Shelley's Heart

[Amazon Link]

Another pick off National Review's 2010 Conservative Lit 101 list.

Charles McCarry wrote this back in 1995, and it's set in the early 21st Century USA. It's billed as a "thriller" right there on the front cover, but there's not much of the usual mayhem typical of the genre. Yes, there's a grisly murder on page 48, but it's pretty much forgotten until the climax about 500 pages (!) later. Other than that, it's conspiratorial skullduggery as a radical plot is afoot to seize the Presidency is afoot.

So it's a political thriller, reminiscent of good old Allen Drury, and the prime plot mover is the apparent theft of the recent Presidential election, accomplished by hacking of the computerized voting results in a few key states. The official loser decides to challenge the result on the eve of the Inauguration, throwing Washington into chaos. (Coincidence: I was reading this concurrently with the IRL headlines about recounts in states Hillary lost and dark allegations about "hacking".)

McCarry's other prognostications about our time are entertainingly off. Ganymede is being colonized! But when someone wants to slip computer information to a confidante, the preferred medium is … a diskette.

And one of the plot points is an alleged Presidential order to assassinate a loony Arab leader who's gotten hold of a couple of nukes. This is seen as a bad, unacceptable thing, grounds for impeachment. From the post-9/11 viewpoint, where a President can order a drone strike on an (admittedly nasty) American citizen without any legal niceties involved, and everyone goes ho-hum, that's a little dissonant.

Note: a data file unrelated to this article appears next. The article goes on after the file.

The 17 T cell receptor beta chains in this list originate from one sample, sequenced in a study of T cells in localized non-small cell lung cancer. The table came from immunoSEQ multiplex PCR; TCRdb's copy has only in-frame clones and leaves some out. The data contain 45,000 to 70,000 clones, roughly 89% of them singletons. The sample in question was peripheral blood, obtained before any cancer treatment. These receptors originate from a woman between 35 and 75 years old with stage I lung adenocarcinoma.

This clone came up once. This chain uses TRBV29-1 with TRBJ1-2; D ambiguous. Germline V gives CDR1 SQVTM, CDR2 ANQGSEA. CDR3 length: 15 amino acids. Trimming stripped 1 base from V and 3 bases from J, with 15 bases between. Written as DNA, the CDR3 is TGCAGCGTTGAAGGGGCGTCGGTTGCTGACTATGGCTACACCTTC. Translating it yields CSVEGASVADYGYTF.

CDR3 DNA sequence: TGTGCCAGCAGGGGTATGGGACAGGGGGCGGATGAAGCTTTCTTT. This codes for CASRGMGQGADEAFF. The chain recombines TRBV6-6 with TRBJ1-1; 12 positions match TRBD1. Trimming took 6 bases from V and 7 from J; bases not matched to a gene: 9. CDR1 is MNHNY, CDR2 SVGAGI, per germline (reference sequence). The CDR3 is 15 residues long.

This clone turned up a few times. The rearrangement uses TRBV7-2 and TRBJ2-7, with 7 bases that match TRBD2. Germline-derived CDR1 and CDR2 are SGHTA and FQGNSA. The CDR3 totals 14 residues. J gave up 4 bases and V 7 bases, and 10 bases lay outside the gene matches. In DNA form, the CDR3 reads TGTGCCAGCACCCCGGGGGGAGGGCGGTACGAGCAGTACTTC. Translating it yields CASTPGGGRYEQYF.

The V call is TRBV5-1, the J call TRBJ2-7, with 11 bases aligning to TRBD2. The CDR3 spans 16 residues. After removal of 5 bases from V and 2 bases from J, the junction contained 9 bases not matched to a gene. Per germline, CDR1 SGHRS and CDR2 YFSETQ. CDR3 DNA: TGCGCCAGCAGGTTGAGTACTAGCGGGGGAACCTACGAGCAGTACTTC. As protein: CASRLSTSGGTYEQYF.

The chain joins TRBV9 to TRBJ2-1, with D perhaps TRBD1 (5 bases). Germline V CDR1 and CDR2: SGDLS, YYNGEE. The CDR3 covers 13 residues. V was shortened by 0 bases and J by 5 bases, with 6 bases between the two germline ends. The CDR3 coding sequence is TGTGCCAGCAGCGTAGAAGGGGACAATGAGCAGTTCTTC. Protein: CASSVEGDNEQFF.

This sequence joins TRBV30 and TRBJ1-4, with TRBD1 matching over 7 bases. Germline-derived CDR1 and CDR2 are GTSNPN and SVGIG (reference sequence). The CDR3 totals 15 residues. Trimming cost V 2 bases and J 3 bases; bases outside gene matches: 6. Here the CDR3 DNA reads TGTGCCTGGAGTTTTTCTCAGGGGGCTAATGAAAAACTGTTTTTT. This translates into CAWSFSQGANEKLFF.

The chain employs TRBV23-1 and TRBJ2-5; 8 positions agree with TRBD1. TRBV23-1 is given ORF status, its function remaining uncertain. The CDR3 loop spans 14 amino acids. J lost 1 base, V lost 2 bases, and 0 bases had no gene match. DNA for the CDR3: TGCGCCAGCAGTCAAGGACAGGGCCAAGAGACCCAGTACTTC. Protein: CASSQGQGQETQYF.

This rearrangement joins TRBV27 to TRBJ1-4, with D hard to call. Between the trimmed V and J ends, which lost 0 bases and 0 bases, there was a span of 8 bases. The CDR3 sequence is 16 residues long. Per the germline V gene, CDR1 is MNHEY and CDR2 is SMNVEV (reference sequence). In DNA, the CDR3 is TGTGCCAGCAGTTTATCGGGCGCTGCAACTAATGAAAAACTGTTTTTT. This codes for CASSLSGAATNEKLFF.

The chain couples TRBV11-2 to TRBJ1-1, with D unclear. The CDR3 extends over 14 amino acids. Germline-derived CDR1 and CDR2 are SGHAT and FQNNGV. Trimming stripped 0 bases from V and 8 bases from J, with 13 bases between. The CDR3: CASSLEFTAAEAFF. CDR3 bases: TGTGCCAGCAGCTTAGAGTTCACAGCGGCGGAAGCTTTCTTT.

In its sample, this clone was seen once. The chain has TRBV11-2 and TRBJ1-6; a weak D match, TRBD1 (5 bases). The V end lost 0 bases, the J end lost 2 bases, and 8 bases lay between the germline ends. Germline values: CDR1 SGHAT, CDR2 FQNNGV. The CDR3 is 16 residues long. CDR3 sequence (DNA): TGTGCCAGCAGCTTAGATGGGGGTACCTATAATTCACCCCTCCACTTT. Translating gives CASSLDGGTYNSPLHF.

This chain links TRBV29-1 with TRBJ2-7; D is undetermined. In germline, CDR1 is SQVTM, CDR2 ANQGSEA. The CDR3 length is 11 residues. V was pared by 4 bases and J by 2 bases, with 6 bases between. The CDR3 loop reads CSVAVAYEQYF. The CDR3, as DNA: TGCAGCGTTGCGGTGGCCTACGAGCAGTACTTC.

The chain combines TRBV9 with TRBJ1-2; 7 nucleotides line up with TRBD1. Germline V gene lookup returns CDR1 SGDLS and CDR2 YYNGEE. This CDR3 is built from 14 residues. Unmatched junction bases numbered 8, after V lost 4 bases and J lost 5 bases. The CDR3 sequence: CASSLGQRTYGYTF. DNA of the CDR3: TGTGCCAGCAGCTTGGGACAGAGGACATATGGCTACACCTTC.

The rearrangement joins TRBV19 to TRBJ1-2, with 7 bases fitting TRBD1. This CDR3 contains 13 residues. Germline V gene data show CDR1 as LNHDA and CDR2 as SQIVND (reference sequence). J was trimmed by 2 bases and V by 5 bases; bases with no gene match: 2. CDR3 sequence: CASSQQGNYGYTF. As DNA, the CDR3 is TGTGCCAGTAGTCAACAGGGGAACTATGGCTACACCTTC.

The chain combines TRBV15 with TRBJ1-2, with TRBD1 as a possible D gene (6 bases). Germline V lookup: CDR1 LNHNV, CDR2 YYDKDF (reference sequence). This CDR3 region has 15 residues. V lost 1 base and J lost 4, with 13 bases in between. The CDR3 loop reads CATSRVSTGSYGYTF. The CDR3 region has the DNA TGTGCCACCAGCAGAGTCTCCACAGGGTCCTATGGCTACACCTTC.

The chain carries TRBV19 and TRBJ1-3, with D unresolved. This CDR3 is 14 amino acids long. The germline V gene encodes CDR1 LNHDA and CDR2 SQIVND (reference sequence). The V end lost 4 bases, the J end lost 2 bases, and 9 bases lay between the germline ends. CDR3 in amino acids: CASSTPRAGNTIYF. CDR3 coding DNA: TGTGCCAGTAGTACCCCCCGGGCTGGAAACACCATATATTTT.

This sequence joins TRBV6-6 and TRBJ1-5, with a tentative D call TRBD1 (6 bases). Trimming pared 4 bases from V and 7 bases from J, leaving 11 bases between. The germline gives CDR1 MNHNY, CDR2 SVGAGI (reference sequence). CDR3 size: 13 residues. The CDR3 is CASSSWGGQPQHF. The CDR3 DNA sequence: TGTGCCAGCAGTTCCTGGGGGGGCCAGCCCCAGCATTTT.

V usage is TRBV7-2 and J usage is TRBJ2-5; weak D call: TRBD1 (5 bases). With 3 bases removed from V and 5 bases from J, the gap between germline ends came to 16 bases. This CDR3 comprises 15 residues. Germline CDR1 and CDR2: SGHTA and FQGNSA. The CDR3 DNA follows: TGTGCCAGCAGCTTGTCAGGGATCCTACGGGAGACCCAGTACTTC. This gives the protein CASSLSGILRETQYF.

I was a little bemused to discover the book was number 8 in the "Paul Christopher" series. Usually, I hate reading book N in a series when I haven't read books 1 .. N-1. It's OK, the book works fine as a standalone, although there are a lot of references to previous events which I imagine are described in the previous entries. Slight spoiler: Paul Christopher never actually shows up, but his daughter does.

Last Modified 2016-12-28 6:45 AM EDT

URLs du Jour


In that weird hiatus week between Christmas and New Years Day, the Internet continues to serve up its mixture of wisdom, humor, and irritation:

  • Speaking of wisdom: after decades of providing it, Thomas Sowell is retiring from writing his column. His farewell columns are here and here. From the latter:

    You cannot live a long life without having been forced to change your mind many times about people and things — including, in some cases, your whole view of the world. Those who glorify the young today do them a great disservice, when this sends inexperienced young people out into the world cocksure about things on which they have barely scratched the surface.

    As Yeats put it:

    The best lack all conviction, while the worst
    Are full of passionate intensity.

  • One of my post-election navel-gazing insights was: "Schadenfreude is overrated as a pleasure." I'm glad to find Bryan Caplan making a somewhat similar observation:

    Since the election, several people have privately asked me, "Well, whatever you think about Trump, don't you at least enjoy the attendant outrage of the left? At least that must make you happy, right?"

    In my misanthropic youth, the answer would have been a resounding yes. But in all honesty, I put away such childishness years ago. I have a rich, full life that affords me ample opportunities for pure joy. I have no need to seek out joy sullied by anger. And again in all honesty, I wish everyone else felt as I do. Living through this disgraceful election, and then seeing partisan pundits double down on their disgraceful behavior afterwards, just discourages me. This is especially true when I'm sympathetic to the conclusions of practitioners of the disgraceful behavior. Reasonable, fair-minded disagreement gives me hope; unreasonable, unfair agreement just creeps me out.